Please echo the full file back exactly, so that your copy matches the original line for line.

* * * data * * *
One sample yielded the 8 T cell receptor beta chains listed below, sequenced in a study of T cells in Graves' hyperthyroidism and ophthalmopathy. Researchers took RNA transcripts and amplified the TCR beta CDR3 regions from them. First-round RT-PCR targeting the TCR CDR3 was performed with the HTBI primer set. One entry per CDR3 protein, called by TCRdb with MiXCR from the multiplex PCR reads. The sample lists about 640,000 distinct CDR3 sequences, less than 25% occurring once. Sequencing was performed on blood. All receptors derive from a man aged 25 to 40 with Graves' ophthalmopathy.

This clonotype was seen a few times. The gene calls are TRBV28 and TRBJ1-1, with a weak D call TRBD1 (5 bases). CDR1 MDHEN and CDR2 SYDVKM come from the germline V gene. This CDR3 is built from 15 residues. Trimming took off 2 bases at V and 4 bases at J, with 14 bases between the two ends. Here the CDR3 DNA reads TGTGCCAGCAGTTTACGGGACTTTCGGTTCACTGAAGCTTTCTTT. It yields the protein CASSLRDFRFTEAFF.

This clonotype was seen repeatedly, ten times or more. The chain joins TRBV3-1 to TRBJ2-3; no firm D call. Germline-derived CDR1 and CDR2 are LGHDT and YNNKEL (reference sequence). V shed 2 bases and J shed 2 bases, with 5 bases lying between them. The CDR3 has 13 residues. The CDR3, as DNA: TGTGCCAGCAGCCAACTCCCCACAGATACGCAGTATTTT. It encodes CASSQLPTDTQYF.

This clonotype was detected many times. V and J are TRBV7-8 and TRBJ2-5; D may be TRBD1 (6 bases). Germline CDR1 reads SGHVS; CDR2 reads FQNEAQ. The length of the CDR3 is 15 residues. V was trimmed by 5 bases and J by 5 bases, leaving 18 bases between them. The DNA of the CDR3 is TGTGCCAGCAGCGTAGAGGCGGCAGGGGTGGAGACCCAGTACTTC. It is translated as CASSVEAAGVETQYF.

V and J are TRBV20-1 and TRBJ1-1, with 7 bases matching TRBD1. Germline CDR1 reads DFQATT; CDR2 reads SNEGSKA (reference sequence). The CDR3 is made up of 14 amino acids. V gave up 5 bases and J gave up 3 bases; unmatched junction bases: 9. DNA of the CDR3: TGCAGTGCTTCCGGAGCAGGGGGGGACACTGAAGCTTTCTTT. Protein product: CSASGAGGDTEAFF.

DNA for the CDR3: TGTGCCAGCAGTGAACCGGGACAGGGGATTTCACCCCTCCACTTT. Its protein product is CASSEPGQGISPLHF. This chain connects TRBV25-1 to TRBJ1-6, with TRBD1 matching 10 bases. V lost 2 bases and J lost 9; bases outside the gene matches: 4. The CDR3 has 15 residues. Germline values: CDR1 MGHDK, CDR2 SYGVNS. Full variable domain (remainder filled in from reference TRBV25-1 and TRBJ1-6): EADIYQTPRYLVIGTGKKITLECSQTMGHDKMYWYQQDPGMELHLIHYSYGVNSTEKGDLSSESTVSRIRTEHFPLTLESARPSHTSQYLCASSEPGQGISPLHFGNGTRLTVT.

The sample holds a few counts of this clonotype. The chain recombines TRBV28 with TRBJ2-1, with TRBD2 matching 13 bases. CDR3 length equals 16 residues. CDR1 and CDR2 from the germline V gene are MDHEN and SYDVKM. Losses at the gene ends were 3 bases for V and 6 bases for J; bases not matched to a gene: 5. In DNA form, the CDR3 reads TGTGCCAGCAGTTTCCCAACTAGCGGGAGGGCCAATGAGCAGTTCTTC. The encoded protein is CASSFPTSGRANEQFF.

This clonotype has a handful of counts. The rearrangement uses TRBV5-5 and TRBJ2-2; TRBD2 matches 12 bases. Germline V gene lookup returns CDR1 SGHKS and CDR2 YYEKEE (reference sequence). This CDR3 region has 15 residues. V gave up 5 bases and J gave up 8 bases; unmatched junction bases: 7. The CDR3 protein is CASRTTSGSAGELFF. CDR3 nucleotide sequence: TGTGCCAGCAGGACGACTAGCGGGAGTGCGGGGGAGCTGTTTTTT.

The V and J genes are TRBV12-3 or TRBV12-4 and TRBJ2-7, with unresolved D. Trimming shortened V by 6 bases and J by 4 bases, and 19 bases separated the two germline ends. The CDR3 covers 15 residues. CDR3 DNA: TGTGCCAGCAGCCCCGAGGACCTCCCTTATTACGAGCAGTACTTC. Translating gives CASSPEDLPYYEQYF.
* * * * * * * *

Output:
One sample yielded the 8 T cell receptor beta chains listed below, sequenced in a study of T cells in Graves' hyperthyroidism and ophthalmopathy. Researchers took RNA transcripts and amplified the TCR beta CDR3 regions from them. First-round RT-PCR targeting the TCR CDR3 was performed with the HTBI primer set. One entry per CDR3 protein, called by TCRdb with MiXCR from the multiplex PCR reads. The sample lists about 640,000 distinct CDR3 sequences, less than 25% occurring once. Sequencing was performed on blood. All receptors derive from a man aged 25 to 40 with Graves' ophthalmopathy.

This clonotype was seen a few times. The gene calls are TRBV28 and TRBJ1-1, with a weak D call TRBD1 (5 bases). CDR1 MDHEN and CDR2 SYDVKM come from the germline V gene. This CDR3 is built from 15 residues. Trimming took off 2 bases at V and 4 bases at J, with 14 bases between the two ends. Here the CDR3 DNA reads TGTGCCAGCAGTTTACGGGACTTTCGGTTCACTGAAGCTTTCTTT. It yields the protein CASSLRDFRFTEAFF.

This clonotype was seen repeatedly, ten times or more. The chain joins TRBV3-1 to TRBJ2-3; no firm D call. Germline-derived CDR1 and CDR2 are LGHDT and YNNKEL (reference sequence). V shed 2 bases and J shed 2 bases, with 5 bases lying between them. The CDR3 has 13 residues. The CDR3, as DNA: TGTGCCAGCAGCCAACTCCCCACAGATACGCAGTATTTT. It encodes CASSQLPTDTQYF.

This clonotype was detected many times. V and J are TRBV7-8 and TRBJ2-5; D may be TRBD1 (6 bases). Germline CDR1 reads SGHVS; CDR2 reads FQNEAQ. The length of the CDR3 is 15 residues. V was trimmed by 5 bases and J by 5 bases, leaving 18 bases between them. The DNA of the CDR3 is TGTGCCAGCAGCGTAGAGGCGGCAGGGGTGGAGACCCAGTACTTC. It is translated as CASSVEAAGVETQYF.

V and J are TRBV20-1 and TRBJ1-1, with 7 bases matching TRBD1. Germline CDR1 reads DFQATT; CDR2 reads SNEGSKA (reference sequence). The CDR3 is made up of 14 amino acids. V gave up 5 bases and J gave up 3 bases; unmatched junction bases: 9. DNA of the CDR3: TGCAGTGCTTCCGGAGCAGGGGGGGACACTGAAGCTTTCTTT. Protein product: CSASGAGGDTEAFF.

DNA for the CDR3: TGTGCCAGCAGTGAACCGGGACAGGGGATTTCACCCCTCCACTTT. Its protein product is CASSEPGQGISPLHF. This chain connects TRBV25-1 to TRBJ1-6, with TRBD1 matching 10 bases. V lost 2 bases and J lost 9; bases outside the gene matches: 4. The CDR3 has 15 residues. Germline values: CDR1 MGHDK, CDR2 SYGVNS. Full variable domain (remainder filled in from reference TRBV25-1 and TRBJ1-6): EADIYQTPRYLVIGTGKKITLECSQTMGHDKMYWYQQDPGMELHLIHYSYGVNSTEKGDLSSESTVSRIRTEHFPLTLESARPSHTSQYLCASSEPGQGISPLHFGNGTRLTVT.

The sample holds a few counts of this clonotype. The chain recombines TRBV28 with TRBJ2-1, with TRBD2 matching 13 bases. CDR3 length equals 16 residues. CDR1 and CDR2 from the germline V gene are MDHEN and SYDVKM. Losses at the gene ends were 3 bases for V and 6 bases for J; bases not matched to a gene: 5. In DNA form, the CDR3 reads TGTGCCAGCAGTTTCCCAACTAGCGGGAGGGCCAATGAGCAGTTCTTC. The encoded protein is CASSFPTSGRANEQFF.

This clonotype has a handful of counts. The rearrangement uses TRBV5-5 and TRBJ2-2; TRBD2 matches 12 bases. Germline V gene lookup returns CDR1 SGHKS and CDR2 YYEKEE (reference sequence). This CDR3 region has 15 residues. V gave up 5 bases and J gave up 8 bases; unmatched junction bases: 7. The CDR3 protein is CASRTTSGSAGELFF. CDR3 nucleotide sequence: TGTGCCAGCAGGACGACTAGCGGGAGTGCGGGGGAGCTGTTTTTT.

The V and J genes are TRBV12-3 or TRBV12-4 and TRBJ2-7, with unresolved D. Trimming shortened V by 6 bases and J by 4 bases, and 19 bases separated the two germline ends. The CDR3 covers 15 residues. CDR3 DNA: TGTGCCAGCAGCCCCGAGGACCTCCCTTATTACGAGCAGTACTTC. Translating gives CASSPEDLPYYEQYF.